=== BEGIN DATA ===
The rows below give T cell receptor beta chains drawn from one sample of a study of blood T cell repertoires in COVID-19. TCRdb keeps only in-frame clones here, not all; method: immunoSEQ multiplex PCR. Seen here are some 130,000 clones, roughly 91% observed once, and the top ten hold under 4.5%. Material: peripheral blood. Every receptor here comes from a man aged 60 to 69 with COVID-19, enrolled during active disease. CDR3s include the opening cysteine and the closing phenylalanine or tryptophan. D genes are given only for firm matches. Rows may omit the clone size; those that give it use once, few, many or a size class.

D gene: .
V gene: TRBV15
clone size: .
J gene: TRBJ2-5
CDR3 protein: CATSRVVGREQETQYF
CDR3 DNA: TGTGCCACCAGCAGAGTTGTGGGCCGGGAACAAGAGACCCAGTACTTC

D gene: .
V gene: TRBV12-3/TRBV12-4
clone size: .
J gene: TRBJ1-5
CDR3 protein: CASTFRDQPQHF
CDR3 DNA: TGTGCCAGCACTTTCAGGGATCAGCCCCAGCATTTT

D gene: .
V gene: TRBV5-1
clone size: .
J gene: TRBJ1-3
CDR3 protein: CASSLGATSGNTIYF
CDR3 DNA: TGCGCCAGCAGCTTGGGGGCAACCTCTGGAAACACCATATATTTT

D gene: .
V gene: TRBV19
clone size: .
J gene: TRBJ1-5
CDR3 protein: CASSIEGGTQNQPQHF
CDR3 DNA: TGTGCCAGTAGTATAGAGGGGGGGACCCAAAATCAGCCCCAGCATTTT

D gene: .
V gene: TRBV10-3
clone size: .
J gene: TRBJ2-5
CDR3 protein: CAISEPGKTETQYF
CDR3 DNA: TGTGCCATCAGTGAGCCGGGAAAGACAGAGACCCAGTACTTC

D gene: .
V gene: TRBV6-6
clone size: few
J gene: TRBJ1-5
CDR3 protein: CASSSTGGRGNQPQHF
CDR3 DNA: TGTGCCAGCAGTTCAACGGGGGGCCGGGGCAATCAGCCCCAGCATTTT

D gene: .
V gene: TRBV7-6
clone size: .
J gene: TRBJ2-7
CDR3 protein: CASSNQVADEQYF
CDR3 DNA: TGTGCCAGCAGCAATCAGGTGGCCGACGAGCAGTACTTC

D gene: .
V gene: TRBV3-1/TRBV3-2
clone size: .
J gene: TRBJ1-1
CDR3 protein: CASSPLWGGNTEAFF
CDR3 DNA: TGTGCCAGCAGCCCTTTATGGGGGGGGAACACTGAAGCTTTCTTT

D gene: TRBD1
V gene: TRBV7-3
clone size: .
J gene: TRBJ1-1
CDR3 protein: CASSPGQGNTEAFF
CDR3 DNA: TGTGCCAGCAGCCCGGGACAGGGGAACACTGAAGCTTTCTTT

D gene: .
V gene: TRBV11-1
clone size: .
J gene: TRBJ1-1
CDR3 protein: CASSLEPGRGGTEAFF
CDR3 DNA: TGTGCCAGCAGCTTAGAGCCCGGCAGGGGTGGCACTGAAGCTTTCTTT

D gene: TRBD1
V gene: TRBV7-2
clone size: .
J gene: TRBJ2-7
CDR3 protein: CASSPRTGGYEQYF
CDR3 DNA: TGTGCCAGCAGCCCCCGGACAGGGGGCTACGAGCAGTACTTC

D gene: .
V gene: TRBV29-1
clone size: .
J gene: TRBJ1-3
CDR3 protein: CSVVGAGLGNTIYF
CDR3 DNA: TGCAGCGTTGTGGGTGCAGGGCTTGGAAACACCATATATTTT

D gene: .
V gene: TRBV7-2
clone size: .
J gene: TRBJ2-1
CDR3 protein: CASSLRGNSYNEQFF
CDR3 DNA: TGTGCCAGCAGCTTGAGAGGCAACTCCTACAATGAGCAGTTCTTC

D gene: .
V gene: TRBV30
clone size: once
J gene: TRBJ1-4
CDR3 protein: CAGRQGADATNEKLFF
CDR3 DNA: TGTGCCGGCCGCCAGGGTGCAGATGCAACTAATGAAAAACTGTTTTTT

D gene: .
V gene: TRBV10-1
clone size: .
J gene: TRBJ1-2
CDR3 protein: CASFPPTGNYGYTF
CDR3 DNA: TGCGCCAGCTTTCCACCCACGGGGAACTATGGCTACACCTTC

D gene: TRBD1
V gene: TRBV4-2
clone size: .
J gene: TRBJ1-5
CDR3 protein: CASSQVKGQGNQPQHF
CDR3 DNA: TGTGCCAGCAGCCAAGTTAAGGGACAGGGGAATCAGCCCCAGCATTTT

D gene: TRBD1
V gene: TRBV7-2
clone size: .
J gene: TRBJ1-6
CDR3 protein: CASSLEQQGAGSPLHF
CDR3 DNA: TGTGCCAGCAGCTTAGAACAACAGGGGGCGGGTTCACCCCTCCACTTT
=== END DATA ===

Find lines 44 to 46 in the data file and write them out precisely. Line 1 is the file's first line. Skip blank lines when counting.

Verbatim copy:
D gene: .
V gene: TRBV3-1/TRBV3-2
clone size: .